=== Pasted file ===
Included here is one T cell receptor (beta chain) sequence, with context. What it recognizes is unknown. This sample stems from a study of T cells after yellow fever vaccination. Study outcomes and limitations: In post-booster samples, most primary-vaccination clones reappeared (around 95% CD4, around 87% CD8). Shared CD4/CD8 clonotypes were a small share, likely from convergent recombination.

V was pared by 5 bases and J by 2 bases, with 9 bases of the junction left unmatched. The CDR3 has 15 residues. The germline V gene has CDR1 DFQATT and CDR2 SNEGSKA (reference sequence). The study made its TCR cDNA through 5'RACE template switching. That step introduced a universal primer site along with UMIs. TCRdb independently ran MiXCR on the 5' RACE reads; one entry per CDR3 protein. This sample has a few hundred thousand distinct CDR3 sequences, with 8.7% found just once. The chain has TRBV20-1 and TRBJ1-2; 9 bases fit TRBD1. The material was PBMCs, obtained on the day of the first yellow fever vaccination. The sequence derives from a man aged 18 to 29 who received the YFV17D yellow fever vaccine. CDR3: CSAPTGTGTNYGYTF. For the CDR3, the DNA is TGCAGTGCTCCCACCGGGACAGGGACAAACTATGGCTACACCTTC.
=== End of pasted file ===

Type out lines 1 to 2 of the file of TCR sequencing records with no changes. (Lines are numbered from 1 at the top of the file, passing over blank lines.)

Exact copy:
Included here is one T cell receptor (beta chain) sequence, with context. What it recognizes is unknown. This sample stems from a study of T cells after yellow fever vaccination. Study outcomes and limitations: In post-booster samples, most primary-vaccination clones reappeared (around 95% CD4, around 87% CD8). Shared CD4/CD8 clonotypes were a small share, likely from convergent recombination.

V was pared by 5 bases and J by 2 bases, with 9 bases of the junction left unmatched. The CDR3 has 15 residues. The germline V gene has CDR1 DFQATT and CDR2 SNEGSKA (reference sequence). The study made its TCR cDNA through 5'RACE template switching. That step introduced a universal primer site along with UMIs. TCRdb independently ran MiXCR on the 5' RACE reads; one entry per CDR3 protein. This sample has a few hundred thousand distinct CDR3 sequences, with 8.7% found just once. The chain has TRBV20-1 and TRBJ1-2; 9 bases fit TRBD1. The material was PBMCs, obtained on the day of the first yellow fever vaccination. The sequence derives from a man aged 18 to 29 who received the YFV17D yellow fever vaccine. CDR3: CSAPTGTGTNYGYTF. For the CDR3, the DNA is TGCAGTGCTCCCACCGGGACAGGGACAAACTATGGCTACACCTTC.